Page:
Who doesn't love a wedding? What little girl doesn't adore the Barbie decked in tiered white tulle? Or fetishize her. Who ever thought such beloved and at times tacky traditions would be so political? And also terrifying? Standing on Ceremony: The Gay Marriage Plays at the Minetta Lane Theater, features eight playlets by the playwrights Mo Gaffney, Jordan Harrison, Moises Kaufman, Neil LaBute, Wendy MacLeod, Jose Rivera, Paul Rudnick, and Doug Wright. If you cry at weddings, straight or gay, you can consider these cathartic canapés.
Harriet Harris is hilarious as a bigoted neighbor in Paul Rudnick's “The Gay Agenda.” In Neil LaBute's “Strange Fruit,” interwoven monologues by Bierko and Mark Consuelos illustrate that no matter if gay marriage is legal, same sex love may still be life-threatening. The gentlemen in Jose Rivera's “Pablo and Andrew at the Altar of Words,” (Bierko and Consuelos) do throw their bouquets. On opening night, one landed at my feet and I carried it to the wedding reception at 24 Fifth Avenue. Actor Hunter Herdlicka caught the other.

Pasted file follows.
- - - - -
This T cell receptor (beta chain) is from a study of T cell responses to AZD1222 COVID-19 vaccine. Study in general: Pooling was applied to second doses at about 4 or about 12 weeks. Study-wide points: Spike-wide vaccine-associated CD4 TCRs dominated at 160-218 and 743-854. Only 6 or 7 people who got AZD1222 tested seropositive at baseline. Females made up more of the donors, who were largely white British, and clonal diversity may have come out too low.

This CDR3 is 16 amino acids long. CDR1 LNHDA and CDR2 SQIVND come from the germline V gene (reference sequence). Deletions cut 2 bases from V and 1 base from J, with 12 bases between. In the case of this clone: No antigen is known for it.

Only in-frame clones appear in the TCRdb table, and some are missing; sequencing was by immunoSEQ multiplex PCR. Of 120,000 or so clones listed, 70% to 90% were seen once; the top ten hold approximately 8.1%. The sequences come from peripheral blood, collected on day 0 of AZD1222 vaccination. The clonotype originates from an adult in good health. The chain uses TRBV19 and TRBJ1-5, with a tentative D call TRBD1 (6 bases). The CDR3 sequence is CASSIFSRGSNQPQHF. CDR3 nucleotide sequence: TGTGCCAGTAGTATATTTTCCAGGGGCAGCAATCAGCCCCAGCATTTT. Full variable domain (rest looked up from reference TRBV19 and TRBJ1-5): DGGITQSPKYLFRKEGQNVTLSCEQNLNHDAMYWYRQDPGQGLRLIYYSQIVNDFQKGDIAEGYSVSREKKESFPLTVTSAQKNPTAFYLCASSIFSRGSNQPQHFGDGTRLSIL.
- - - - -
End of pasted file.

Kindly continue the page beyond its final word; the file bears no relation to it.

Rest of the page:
The Standing on Ceremony concept came from Brian Schnipper, realizing one day in California in 2008, we may be breaking ground with our first African American president, but we may lose Prop 8. Feeling diminished as California laws made something as important to him as the right to wed arbitrary, he initiated the project, asking friends, writers in the theater world to contribute these dramatic takes on gay marriage. Only Edward Albee declined, said Schnipper, but it's Albee so he's entitled.